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Historical Analysis of National Subjective Wellbeing Using Millions of Digitized Books


  • Thomas Hills
  • Eugenio Proto
  • Daniel Sgroi


We present the first attempt to construct a long-run historical measure of subjective wellbeing using language corpora from millions of digitized books for the USA, UK, Germany, France, Italy and Spain. While existing measures go back at most to the 1970s, our measure goes back at least 200 years further. Our measure correlates positively with existing wellbeing measures where available. The relationship with life expectancy is significant and positive. Infant mortality correlates negatively and independently from the effect of life expectancy. There is no correlation with GDP. Econometric analysis of the data is undertaken to control for potentially confounding factors.

Suggested Citation

  • Thomas Hills & Eugenio Proto & Daniel Sgroi, 2016. "Historical Analysis of National Subjective Wellbeing Using Millions of Digitized Books," CESifo Working Paper Series 5906, CESifo Group Munich.
  • Handle: RePEc:ces:ceswps:_5906

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    References listed on IDEAS

    1. Angus Deaton, 2008. "Income, Health, and Well-Being around the World: Evidence from the Gallup World Poll," Journal of Economic Perspectives, American Economic Association, vol. 22(2), pages 53-72, Spring.
    2. Robert J. MacCulloch & Rafael Di Tella & Andrew J. Oswald, 2001. "Preferences over Inflation and Unemployment: Evidence from Surveys of Happiness," American Economic Review, American Economic Association, vol. 91(1), pages 335-341, March.
    3. Hodrick, Robert J & Prescott, Edward C, 1997. "Postwar U.S. Business Cycles: An Empirical Investigation," Journal of Money, Credit and Banking, Blackwell Publishing, vol. 29(1), pages 1-16, February.
    4. repec:pri:cheawb:deaton_income_health_and_wellbeing_around_the_world_evidence_%20from_gall is not listed on IDEAS
    5. Mike Thelwall & Kevan Buckley & Georgios Paltoglou, 2011. "Sentiment in Twitter events," Journal of the Association for Information Science & Technology, Association for Information Science & Technology, vol. 62(2), pages 406-418, February.
    6. Daniel J. Benjamin & Ori Heffetz & Miles S. Kimball & Alex Rees-Jones, 2012. "What Do You Think Would Make You Happier? What Do You Think You Would Choose?," American Economic Review, American Economic Association, vol. 102(5), pages 2083-2110, August.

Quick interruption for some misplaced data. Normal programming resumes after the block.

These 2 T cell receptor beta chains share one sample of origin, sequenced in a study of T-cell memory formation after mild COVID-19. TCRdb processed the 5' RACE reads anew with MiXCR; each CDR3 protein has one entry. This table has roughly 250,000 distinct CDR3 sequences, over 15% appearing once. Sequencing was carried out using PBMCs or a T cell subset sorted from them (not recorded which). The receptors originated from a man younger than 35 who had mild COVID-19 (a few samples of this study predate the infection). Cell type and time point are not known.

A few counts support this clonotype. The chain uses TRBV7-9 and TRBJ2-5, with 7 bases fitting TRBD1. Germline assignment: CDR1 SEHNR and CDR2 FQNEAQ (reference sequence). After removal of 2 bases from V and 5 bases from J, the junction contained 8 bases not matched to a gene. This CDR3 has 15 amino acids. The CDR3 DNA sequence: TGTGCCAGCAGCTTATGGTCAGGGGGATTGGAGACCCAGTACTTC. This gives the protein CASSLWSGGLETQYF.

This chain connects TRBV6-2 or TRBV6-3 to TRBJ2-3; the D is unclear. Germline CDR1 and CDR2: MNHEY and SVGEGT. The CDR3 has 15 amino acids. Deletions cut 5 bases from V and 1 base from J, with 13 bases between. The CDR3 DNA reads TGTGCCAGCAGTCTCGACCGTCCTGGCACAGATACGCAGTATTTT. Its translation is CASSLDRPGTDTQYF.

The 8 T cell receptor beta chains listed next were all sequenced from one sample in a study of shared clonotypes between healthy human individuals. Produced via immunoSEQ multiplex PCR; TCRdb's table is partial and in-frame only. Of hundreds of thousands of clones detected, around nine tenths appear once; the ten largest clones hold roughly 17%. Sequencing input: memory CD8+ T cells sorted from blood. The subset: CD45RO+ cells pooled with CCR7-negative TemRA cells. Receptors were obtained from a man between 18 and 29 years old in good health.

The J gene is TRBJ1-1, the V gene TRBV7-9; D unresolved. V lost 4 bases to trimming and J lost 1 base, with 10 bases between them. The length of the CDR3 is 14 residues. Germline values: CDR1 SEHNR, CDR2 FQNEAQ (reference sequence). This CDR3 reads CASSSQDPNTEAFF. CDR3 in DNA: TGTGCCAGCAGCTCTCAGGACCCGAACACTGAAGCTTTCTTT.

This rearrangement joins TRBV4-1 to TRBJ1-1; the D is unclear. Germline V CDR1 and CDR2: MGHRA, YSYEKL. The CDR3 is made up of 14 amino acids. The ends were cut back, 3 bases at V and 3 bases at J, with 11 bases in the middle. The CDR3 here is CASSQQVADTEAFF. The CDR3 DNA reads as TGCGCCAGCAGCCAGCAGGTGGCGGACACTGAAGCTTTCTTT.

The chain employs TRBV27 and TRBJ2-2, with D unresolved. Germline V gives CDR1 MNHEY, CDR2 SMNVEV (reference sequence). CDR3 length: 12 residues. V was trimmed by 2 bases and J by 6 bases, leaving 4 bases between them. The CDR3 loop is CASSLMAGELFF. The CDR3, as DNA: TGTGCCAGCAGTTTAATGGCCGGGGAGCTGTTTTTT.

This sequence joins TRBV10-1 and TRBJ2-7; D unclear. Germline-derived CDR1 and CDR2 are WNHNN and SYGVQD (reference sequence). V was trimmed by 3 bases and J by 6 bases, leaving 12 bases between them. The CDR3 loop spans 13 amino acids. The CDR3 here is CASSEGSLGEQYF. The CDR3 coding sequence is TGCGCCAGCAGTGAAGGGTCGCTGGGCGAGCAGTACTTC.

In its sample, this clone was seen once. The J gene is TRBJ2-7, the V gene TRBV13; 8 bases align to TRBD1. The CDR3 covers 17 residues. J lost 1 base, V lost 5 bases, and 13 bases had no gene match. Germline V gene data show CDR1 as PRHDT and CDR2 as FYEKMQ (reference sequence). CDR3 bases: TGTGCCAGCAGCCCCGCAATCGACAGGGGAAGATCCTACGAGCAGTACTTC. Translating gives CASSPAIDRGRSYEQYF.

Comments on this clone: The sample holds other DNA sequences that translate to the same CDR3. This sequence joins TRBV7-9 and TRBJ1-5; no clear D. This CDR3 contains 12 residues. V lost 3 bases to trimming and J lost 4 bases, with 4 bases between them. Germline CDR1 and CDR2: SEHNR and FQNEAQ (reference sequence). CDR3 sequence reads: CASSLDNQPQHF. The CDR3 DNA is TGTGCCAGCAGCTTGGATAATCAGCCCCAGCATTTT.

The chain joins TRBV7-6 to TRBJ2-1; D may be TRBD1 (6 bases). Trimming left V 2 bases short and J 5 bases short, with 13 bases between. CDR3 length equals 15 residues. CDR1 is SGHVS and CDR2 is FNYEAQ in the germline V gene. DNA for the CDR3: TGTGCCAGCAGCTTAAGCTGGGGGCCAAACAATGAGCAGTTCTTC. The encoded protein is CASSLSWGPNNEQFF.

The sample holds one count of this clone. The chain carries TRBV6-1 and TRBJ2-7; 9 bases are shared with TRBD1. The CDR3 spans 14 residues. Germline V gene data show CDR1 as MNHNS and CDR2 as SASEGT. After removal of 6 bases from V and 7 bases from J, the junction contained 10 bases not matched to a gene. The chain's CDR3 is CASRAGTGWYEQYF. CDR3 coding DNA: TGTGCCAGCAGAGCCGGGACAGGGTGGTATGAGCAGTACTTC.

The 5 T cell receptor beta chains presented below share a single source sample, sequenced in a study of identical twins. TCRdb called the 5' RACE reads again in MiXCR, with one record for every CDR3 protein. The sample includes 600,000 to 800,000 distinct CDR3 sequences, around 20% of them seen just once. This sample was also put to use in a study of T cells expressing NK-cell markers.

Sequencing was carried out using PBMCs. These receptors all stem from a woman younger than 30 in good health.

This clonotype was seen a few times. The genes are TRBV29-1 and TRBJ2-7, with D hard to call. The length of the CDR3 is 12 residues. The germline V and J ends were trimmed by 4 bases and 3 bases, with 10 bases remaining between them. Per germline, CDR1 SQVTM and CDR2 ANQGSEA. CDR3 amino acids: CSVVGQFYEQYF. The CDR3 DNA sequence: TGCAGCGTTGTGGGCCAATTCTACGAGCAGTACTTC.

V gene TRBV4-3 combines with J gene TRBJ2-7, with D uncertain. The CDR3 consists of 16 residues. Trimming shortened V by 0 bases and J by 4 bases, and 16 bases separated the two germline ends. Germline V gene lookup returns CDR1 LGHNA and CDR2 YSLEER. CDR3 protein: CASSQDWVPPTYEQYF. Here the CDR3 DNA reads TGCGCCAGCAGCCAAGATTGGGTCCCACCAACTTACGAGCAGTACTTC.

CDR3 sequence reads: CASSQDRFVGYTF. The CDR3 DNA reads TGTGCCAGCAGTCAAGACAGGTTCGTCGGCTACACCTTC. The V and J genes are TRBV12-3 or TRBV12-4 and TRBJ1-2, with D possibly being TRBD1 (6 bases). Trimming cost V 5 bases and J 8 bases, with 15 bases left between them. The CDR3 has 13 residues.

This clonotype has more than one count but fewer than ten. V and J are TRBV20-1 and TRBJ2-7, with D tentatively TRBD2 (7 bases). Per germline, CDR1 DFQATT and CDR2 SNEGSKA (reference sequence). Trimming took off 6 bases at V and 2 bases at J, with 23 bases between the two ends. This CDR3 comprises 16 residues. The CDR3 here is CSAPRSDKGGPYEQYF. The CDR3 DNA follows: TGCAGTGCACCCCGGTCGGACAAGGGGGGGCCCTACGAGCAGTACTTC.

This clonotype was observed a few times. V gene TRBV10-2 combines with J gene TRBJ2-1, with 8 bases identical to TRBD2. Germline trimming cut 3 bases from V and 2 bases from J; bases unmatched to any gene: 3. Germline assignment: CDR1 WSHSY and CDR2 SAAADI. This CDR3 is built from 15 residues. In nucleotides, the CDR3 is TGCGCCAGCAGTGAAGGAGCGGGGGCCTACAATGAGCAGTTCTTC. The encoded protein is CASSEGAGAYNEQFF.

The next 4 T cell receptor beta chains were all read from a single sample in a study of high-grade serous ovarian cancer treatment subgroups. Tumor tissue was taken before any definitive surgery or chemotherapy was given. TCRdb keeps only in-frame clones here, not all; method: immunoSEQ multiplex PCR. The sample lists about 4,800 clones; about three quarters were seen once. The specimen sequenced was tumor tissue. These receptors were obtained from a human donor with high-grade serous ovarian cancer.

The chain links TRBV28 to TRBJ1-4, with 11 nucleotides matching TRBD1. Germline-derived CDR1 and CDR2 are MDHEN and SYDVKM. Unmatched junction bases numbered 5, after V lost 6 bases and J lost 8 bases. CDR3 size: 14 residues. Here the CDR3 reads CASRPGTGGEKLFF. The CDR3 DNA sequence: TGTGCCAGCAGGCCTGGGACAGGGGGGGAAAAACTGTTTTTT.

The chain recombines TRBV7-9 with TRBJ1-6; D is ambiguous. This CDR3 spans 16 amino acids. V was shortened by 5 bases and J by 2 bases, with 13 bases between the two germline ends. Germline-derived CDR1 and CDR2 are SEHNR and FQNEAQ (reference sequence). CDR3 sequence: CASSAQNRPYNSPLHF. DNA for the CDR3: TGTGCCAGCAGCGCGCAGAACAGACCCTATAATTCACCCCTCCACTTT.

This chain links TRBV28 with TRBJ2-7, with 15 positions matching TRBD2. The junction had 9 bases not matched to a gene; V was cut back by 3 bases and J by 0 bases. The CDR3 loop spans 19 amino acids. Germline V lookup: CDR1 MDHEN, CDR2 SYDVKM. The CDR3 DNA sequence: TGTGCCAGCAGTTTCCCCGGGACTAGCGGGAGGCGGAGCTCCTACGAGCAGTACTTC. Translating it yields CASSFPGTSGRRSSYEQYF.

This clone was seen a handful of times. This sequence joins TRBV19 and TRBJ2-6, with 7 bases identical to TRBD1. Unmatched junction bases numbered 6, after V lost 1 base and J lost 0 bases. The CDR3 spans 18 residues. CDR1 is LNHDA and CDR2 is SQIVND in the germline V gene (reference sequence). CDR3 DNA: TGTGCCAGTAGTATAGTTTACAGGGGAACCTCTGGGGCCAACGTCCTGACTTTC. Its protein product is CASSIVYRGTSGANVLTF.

7. M. Keith Chen, 2011. "The Effect of Language on Economic Behavior: Evidence from Savings Rates, Health Behaviors, and Retirement Assets," Cowles Foundation Discussion Papers 1820, Cowles Foundation for Research in Economics, Yale University, revised Dec 2012.
    8. Peter Dodds & Christopher Danforth, 2010. "Measuring the Happiness of Large-Scale Written Expression: Songs, Blogs, and Presidents," Journal of Happiness Studies, Springer, vol. 11(4), pages 441-456, August.
    9. M. Keith Chen, 2013. "The Effect of Language on Economic Behavior: Evidence from Savings Rates, Health Behaviors, and Retirement Assets," American Economic Review, American Economic Association, vol. 103(2), pages 690-731, April.
    10. Jerven, Morten, 2012. "An unlevel playing field: national income estimates and reciprocal comparison in global economic history," Journal of Global History, Cambridge University Press, vol. 7(01), pages 107-128, March.
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    More about this item


    historical subjective wellbeing; language; big data; Google Books; GDP; conflict; Easterlin paradox;

    JEL classification:

    • N30 - Economic History - - Labor and Consumers, Demography, Education, Health, Welfare, Income, Wealth, Religion, and Philanthropy - - - General, International, or Comparative
    • N40 - Economic History - - Government, War, Law, International Relations, and Regulation - - - General, International, or Comparative
    • O10 - Economic Development, Innovation, Technological Change, and Growth - - Economic Development - - - General
    • D60 - Microeconomics - - Welfare Economics - - - General


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